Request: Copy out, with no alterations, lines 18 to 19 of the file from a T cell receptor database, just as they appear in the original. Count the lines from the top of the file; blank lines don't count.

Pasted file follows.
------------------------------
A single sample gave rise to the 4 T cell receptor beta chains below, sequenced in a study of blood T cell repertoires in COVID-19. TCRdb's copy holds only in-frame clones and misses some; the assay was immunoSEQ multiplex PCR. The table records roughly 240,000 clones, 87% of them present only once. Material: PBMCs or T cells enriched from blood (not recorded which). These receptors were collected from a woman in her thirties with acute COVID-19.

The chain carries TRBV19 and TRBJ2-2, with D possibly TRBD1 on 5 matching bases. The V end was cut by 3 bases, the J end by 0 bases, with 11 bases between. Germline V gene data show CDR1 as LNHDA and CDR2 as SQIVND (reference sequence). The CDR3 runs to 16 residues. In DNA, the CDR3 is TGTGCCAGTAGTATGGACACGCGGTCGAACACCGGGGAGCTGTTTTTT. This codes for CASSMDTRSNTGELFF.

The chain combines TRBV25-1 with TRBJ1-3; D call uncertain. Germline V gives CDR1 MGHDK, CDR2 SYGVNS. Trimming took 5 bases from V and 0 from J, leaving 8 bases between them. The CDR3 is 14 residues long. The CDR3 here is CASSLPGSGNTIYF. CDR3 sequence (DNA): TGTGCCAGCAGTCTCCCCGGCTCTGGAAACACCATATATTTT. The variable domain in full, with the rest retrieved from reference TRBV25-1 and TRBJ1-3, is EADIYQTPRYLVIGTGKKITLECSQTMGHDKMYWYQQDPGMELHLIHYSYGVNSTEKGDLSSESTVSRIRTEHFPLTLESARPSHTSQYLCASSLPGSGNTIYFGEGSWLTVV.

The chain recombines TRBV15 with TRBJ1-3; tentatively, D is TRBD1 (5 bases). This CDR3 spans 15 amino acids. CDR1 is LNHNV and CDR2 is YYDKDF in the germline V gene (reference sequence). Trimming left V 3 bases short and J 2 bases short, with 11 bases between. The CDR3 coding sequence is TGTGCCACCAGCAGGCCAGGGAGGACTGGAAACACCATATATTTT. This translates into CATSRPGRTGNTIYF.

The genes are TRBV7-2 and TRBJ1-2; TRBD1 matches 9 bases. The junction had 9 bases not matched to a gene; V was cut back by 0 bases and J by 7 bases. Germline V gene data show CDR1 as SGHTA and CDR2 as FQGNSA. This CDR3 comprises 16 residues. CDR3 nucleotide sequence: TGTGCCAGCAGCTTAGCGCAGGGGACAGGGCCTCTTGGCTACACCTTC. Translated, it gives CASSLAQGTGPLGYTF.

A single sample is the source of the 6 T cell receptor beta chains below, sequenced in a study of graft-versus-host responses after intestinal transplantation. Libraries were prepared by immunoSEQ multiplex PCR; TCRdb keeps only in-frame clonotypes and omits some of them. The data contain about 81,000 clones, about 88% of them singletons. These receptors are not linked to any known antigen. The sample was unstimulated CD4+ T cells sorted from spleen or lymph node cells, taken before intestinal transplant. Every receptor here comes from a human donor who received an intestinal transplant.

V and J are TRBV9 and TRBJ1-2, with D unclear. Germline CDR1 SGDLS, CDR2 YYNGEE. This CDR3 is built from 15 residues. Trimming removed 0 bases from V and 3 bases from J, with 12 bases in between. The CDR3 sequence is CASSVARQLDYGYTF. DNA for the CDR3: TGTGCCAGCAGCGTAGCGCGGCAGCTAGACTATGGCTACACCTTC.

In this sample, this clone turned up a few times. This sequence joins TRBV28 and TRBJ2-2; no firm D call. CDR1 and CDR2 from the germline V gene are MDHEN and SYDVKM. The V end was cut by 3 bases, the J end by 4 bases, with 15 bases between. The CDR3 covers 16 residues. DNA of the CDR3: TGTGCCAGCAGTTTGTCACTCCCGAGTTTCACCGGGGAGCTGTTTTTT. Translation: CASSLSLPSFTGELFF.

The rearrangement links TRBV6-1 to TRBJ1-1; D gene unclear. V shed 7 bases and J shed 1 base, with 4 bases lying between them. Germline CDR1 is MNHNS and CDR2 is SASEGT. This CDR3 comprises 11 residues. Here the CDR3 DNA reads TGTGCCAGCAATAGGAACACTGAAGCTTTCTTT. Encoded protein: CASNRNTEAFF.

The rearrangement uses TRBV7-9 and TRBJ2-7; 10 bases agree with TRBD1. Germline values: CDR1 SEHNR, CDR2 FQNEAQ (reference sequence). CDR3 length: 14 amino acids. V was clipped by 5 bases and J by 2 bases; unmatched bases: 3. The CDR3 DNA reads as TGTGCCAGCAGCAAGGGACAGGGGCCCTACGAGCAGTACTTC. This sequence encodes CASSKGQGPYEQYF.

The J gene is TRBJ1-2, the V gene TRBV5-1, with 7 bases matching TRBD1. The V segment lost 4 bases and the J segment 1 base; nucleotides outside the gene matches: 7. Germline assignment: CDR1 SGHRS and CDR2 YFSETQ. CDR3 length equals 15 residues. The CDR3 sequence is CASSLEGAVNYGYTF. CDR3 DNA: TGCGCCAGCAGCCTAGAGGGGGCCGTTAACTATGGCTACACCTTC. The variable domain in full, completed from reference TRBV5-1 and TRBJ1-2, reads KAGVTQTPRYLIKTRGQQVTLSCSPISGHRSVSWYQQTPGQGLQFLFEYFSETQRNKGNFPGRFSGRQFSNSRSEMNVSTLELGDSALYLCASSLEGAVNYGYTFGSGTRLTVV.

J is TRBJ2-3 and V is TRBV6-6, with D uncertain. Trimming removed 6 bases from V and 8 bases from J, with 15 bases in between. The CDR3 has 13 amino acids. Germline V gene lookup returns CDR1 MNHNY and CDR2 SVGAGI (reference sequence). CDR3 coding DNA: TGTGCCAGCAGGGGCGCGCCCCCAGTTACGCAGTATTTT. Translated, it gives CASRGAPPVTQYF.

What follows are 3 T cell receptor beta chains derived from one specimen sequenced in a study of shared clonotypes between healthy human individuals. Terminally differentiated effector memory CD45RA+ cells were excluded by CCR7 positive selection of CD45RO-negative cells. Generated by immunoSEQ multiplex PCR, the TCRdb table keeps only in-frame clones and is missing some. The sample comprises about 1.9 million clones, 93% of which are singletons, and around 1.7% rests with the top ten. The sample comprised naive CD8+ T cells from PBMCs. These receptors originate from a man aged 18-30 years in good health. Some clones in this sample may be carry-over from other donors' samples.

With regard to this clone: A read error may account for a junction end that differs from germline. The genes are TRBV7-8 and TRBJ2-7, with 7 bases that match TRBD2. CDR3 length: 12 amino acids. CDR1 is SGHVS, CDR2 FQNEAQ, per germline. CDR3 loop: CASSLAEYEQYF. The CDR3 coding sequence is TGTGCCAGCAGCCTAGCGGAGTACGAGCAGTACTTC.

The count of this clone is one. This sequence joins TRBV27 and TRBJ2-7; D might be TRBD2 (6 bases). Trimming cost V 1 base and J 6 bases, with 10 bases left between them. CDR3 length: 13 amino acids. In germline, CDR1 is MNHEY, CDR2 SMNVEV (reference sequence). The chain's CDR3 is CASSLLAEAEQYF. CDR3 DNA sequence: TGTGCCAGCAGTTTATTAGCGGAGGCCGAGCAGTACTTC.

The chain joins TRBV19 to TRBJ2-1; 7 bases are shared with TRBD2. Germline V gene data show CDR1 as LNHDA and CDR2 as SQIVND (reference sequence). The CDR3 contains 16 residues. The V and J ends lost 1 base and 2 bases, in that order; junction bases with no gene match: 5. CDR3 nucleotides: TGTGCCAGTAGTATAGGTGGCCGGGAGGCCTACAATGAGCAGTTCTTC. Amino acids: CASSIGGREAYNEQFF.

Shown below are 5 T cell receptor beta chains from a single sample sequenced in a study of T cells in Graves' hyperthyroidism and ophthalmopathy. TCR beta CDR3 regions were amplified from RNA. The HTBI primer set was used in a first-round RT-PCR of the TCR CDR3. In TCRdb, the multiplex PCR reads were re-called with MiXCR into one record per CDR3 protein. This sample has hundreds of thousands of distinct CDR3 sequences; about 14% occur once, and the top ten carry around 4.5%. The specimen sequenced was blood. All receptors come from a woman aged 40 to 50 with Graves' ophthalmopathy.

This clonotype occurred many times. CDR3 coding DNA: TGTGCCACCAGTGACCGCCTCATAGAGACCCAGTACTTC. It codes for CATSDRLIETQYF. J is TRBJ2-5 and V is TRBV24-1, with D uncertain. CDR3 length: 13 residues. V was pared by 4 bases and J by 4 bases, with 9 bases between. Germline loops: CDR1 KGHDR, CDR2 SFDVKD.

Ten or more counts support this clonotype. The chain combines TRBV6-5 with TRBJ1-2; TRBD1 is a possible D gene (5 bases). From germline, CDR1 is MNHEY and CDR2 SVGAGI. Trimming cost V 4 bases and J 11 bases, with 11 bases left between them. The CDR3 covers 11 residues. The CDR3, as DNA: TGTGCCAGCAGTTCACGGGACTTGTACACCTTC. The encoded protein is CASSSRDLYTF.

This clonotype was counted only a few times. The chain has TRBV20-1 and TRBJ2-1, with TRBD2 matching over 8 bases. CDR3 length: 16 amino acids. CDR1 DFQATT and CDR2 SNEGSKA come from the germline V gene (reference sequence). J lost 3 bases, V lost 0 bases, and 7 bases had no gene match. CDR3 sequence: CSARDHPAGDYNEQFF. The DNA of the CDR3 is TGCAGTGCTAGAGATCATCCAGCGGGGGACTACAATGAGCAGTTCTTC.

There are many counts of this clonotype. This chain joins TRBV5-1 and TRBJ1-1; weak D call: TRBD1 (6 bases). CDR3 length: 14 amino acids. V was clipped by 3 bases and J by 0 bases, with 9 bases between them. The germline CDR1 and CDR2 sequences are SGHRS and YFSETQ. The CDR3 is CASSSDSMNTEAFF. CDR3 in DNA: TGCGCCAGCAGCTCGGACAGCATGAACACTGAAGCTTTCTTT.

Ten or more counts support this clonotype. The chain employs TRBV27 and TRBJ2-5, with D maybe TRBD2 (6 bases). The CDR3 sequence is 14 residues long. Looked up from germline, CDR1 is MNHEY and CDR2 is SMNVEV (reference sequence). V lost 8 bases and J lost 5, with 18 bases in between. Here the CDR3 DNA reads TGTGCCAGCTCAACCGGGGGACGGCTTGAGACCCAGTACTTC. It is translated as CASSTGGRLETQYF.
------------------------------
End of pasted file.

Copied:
This clonotype occurred many times. CDR3 coding DNA: TGTGCCACCAGTGACCGCCTCATAGAGACCCAGTACTTC. It codes for CATSDRLIETQYF. J is TRBJ2-5 and V is TRBV24-1, with D uncertain. CDR3 length: 13 residues. V was pared by 4 bases and J by 4 bases, with 9 bases between. Germline loops: CDR1 KGHDR, CDR2 SFDVKD.

Ten or more counts support this clonotype. The chain combines TRBV6-5 with TRBJ1-2; TRBD1 is a possible D gene (5 bases). From germline, CDR1 is MNHEY and CDR2 SVGAGI. Trimming cost V 4 bases and J 11 bases, with 11 bases left between them. The CDR3 covers 11 residues. The CDR3, as DNA: TGTGCCAGCAGTTCACGGGACTTGTACACCTTC. The encoded protein is CASSSRDLYTF.